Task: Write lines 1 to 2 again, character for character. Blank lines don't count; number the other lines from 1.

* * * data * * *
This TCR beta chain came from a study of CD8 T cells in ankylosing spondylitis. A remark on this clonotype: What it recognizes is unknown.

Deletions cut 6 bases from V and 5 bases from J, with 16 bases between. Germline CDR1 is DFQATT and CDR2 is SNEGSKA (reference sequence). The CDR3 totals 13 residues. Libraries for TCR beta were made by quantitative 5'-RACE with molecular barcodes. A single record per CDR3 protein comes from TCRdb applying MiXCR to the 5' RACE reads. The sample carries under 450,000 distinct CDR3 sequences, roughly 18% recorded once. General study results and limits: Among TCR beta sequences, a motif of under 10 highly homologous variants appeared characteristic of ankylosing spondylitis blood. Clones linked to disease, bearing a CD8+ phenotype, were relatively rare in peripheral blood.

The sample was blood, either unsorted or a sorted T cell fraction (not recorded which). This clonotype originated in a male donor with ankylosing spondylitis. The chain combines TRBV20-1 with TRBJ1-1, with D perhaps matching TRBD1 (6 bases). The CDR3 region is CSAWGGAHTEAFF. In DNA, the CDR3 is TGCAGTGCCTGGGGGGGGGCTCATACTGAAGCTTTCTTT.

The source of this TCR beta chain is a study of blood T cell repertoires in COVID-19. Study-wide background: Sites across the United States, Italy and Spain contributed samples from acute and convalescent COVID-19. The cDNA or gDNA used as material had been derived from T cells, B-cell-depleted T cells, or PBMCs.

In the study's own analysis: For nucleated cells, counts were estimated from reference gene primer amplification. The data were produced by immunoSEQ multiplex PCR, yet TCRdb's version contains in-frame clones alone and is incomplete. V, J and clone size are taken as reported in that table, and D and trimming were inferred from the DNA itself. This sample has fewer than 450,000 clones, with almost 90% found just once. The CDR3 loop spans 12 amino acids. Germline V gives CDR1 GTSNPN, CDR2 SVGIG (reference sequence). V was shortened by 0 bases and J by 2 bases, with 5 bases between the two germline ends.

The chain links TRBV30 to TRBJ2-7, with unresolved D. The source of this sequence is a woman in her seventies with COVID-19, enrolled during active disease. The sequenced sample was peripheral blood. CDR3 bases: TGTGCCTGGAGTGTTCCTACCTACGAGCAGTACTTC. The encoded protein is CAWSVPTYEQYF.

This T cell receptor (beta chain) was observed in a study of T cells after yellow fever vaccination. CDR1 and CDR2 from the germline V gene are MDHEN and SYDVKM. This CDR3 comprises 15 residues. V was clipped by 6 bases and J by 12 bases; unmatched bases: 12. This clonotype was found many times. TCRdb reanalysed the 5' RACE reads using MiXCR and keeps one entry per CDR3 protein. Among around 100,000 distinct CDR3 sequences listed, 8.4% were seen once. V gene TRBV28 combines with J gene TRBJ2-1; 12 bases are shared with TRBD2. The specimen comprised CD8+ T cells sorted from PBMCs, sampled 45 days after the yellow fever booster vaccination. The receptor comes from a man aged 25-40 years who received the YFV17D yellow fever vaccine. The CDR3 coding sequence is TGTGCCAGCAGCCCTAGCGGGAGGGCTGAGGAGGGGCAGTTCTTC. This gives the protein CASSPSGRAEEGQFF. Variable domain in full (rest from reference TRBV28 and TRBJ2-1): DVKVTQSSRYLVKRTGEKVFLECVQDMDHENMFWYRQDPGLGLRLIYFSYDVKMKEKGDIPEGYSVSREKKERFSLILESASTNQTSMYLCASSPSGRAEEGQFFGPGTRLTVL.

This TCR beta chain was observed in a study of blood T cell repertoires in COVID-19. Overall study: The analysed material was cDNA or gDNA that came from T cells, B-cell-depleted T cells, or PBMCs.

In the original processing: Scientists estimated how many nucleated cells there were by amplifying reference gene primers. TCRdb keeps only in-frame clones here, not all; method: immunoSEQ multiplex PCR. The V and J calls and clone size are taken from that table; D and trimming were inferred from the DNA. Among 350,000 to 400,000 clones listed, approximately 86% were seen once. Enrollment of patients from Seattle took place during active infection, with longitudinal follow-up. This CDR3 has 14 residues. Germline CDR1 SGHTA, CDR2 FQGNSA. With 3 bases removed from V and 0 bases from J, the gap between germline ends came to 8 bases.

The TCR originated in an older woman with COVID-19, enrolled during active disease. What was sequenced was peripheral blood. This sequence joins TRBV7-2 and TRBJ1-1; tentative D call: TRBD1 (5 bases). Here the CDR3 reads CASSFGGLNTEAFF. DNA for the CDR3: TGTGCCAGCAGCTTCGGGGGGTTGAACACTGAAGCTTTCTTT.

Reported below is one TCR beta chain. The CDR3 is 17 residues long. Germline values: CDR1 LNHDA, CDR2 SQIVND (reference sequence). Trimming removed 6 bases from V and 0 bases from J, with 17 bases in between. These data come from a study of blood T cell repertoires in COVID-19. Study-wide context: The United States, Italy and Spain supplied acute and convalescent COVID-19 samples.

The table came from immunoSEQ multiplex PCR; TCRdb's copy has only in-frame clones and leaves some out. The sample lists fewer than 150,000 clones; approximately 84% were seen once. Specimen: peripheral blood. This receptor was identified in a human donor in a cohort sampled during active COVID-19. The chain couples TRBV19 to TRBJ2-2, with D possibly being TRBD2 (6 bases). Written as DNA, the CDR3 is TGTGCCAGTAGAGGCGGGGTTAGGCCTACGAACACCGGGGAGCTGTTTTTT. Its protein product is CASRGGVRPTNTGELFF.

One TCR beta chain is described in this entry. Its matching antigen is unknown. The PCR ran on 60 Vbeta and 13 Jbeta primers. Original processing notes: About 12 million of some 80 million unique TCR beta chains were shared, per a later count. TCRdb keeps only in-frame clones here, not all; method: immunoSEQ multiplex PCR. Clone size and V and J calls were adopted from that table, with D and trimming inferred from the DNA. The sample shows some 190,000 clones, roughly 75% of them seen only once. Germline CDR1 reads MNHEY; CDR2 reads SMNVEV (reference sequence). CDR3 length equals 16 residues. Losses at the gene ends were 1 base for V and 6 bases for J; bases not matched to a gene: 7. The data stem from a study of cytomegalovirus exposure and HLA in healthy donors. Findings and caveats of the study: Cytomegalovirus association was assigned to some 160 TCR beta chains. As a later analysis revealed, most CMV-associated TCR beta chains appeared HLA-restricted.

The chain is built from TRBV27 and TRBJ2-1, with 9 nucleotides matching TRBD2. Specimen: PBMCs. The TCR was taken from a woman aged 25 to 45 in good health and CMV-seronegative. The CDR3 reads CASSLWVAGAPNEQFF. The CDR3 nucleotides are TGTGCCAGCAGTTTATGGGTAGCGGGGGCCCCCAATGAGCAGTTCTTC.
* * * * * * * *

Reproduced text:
This TCR beta chain came from a study of CD8 T cells in ankylosing spondylitis. A remark on this clonotype: What it recognizes is unknown.

Deletions cut 6 bases from V and 5 bases from J, with 16 bases between. Germline CDR1 is DFQATT and CDR2 is SNEGSKA (reference sequence). The CDR3 totals 13 residues. Libraries for TCR beta were made by quantitative 5'-RACE with molecular barcodes. A single record per CDR3 protein comes from TCRdb applying MiXCR to the 5' RACE reads. The sample carries under 450,000 distinct CDR3 sequences, roughly 18% recorded once. General study results and limits: Among TCR beta sequences, a motif of under 10 highly homologous variants appeared characteristic of ankylosing spondylitis blood. Clones linked to disease, bearing a CD8+ phenotype, were relatively rare in peripheral blood.